Illinois Requires Cybersecurity Training for State Employees
A bipartisan cybersecurity bill has reached the Illinois governor’s desk, one that is being hailed as a landmark piece of legislation for furthering electronic and data security in the state.
House Bill 2371 is an amendment to the state’s existing Data Security on State Computers Act and will provide cybersecurity training to a significant number of state employees. While some offices are exempt from the mandated training, more than 95% of the state’s 50,000 employees have already received their training.
There were a few budgetary pitfalls when the bill was introduced, and several different sectors in the state government are optimistic that the necessary cuts can be reinstated later on as the budget allows. However, the funding was allocated under this amendment to provide for the annually updated training requirements, and it opens the door for that training to be conducted online.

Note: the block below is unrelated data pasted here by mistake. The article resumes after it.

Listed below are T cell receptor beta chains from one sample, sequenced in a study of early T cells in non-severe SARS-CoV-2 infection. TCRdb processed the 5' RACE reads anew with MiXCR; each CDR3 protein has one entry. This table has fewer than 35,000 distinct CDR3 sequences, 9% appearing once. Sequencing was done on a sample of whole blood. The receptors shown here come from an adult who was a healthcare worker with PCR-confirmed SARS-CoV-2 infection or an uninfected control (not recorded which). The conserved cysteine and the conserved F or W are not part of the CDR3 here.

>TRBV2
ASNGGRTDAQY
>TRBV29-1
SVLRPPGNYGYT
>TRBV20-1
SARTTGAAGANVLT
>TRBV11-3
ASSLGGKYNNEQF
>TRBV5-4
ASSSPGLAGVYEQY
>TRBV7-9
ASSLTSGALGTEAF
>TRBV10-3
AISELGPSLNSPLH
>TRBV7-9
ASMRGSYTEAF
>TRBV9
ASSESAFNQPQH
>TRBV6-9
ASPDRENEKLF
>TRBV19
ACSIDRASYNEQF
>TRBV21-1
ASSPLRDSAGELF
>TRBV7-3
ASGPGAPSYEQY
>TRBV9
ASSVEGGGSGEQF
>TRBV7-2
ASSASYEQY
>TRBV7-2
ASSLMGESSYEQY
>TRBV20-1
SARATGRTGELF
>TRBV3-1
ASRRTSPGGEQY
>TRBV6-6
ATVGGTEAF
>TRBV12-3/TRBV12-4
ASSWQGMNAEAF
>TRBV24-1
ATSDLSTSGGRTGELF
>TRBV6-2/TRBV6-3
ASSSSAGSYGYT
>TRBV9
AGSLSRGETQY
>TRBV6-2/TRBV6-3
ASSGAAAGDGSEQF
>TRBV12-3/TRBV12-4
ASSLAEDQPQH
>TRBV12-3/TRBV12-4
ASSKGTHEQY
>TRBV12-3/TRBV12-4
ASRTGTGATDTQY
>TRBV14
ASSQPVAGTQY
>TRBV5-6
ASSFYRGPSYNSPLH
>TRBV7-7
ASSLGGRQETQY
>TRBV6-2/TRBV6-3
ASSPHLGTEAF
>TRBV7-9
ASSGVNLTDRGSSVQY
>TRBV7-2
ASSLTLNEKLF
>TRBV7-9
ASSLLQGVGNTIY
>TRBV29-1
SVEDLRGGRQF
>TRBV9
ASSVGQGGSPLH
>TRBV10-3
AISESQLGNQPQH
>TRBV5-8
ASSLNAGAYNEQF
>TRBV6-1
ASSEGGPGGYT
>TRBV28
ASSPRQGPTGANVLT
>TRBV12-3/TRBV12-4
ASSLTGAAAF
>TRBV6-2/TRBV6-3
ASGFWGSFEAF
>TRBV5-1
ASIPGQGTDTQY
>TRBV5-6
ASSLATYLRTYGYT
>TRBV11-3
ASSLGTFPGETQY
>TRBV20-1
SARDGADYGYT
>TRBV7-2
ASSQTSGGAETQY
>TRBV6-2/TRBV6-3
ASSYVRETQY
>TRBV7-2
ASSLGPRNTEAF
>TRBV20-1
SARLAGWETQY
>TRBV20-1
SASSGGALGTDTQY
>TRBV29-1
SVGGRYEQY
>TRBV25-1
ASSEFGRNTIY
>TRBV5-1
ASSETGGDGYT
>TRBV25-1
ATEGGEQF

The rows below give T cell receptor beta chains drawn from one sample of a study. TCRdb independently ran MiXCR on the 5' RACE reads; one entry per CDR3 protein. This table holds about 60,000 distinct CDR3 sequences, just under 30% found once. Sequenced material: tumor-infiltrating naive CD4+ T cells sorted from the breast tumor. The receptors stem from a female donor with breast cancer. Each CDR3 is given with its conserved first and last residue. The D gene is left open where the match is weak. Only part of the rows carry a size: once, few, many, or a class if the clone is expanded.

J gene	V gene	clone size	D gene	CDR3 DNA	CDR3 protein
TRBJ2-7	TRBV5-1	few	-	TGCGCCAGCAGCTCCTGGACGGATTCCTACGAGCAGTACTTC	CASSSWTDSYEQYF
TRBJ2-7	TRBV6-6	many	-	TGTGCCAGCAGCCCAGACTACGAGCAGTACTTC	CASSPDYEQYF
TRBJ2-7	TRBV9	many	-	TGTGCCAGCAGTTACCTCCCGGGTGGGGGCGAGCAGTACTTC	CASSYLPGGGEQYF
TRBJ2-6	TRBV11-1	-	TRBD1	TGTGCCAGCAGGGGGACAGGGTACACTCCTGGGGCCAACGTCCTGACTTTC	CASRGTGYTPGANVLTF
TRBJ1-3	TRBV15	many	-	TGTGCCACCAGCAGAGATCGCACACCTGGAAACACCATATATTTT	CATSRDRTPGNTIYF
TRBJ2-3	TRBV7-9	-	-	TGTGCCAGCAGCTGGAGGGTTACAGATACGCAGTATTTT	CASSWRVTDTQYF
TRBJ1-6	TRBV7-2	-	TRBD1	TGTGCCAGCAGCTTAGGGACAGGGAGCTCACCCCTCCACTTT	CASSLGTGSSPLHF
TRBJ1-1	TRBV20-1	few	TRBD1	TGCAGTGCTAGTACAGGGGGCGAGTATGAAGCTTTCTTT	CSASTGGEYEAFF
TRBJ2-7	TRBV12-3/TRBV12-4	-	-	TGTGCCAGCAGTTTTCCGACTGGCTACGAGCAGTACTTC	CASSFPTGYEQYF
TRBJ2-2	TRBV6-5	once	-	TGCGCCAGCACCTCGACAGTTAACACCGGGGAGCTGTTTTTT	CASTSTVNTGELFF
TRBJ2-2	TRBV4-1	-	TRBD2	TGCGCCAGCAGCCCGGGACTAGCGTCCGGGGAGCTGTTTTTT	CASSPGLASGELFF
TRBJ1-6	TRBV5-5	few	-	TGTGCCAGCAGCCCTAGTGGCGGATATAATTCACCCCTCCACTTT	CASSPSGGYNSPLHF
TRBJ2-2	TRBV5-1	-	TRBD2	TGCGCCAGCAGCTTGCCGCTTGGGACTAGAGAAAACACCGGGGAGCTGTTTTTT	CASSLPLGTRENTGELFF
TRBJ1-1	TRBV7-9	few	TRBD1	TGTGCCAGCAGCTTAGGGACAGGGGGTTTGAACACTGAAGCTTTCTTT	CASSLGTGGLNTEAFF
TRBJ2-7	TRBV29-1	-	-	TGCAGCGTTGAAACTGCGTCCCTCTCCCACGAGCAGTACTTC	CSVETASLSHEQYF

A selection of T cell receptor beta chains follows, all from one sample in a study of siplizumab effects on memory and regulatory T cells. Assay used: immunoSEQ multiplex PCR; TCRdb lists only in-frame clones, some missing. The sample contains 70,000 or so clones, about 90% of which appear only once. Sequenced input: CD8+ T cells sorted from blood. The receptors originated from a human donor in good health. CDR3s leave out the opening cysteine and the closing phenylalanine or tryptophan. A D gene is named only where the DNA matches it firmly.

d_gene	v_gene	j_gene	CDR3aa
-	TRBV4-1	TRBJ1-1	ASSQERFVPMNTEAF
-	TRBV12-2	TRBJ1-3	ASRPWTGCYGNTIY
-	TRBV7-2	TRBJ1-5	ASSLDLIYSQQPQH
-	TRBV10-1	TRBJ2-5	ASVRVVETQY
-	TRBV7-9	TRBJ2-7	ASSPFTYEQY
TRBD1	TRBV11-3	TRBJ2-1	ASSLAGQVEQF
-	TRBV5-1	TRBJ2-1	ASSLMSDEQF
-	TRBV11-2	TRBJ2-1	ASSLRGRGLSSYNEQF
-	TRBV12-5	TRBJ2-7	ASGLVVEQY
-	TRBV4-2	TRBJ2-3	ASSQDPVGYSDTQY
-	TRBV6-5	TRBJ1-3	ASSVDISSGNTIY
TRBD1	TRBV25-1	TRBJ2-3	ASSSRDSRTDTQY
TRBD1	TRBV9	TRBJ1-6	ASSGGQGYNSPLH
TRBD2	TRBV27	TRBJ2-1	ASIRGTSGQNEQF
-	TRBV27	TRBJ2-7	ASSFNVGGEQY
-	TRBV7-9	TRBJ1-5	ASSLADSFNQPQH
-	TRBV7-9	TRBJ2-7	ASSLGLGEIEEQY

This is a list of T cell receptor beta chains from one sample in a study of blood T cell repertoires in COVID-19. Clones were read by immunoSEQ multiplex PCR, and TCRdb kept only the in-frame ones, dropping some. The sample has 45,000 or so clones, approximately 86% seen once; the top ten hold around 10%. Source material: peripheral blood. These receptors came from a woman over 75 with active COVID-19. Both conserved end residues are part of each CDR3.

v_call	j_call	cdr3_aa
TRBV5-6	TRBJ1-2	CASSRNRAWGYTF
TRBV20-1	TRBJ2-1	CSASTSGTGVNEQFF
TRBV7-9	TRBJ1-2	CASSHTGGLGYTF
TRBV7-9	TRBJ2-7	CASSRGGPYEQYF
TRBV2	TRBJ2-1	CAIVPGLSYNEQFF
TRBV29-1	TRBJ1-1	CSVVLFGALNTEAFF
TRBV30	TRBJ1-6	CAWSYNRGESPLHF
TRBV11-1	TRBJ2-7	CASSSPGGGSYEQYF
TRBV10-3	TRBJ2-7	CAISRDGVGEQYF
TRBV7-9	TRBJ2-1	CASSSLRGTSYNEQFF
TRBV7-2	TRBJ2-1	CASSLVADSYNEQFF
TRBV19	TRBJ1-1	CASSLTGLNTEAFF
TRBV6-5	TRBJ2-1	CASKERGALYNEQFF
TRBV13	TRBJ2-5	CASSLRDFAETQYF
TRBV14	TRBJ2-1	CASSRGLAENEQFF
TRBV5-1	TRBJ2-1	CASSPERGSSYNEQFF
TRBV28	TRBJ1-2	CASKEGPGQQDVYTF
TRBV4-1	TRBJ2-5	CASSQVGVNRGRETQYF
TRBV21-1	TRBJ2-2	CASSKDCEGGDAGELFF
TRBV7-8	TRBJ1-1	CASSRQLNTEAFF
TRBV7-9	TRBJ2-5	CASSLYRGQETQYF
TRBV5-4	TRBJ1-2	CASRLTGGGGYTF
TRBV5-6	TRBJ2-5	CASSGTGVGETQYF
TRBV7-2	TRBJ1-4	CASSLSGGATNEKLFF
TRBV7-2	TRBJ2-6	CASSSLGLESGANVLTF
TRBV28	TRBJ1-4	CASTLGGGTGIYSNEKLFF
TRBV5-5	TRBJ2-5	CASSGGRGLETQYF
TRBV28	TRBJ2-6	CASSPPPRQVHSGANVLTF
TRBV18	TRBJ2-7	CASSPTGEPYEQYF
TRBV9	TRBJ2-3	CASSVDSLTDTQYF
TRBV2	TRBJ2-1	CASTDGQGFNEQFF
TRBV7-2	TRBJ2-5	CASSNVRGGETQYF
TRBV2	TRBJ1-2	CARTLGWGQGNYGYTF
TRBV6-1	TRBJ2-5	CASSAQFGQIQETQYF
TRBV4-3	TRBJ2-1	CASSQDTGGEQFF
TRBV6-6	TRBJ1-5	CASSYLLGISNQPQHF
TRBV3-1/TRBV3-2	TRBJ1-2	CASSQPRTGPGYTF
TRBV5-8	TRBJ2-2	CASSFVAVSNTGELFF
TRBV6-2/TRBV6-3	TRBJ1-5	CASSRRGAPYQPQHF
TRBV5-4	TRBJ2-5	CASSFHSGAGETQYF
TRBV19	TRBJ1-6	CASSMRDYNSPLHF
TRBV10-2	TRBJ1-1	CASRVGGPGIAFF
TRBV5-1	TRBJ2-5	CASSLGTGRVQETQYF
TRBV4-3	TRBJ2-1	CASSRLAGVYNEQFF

This amendment is a clear acknowledgment that human error is often the weakest link in any form of cyberattack or data breach event. It also demonstrates a known phenomenon about hacking and scams, namely that the methods continue to evolve faster than experts can keep up. The training established by HB 2371 “includes. but is not limited to, detecting phishing scams, preventing spyware infections and identity theft, and preventing and responding to data breaches” Illinois has also taken further groundbreaking action this year with the introduction of a consumer privacy bill that replaces the recently repealed Obama-era Federal Communications Commission broadband privacy rules. Called the Right to Know Act, this legislation requires any online entity operating within the state to inform internet users about what data it collects on them, what information it shares with third-parties, and to provide a contact source for consumers to learn what personal information has already been shared.
Opponents of the bill have cited the difficulty in requiring tech companies like Google or Microsoft to comply with the regulations. Critics have also argued that the federal government rejected these measures, and that an individual state shouldn’t take on that role. Supporters, however, have cited the public’s right to know what access has been granted to their most personal data, and who is allowed to use it. This legislation has already passed the Senate and now heads to the committee in the House.
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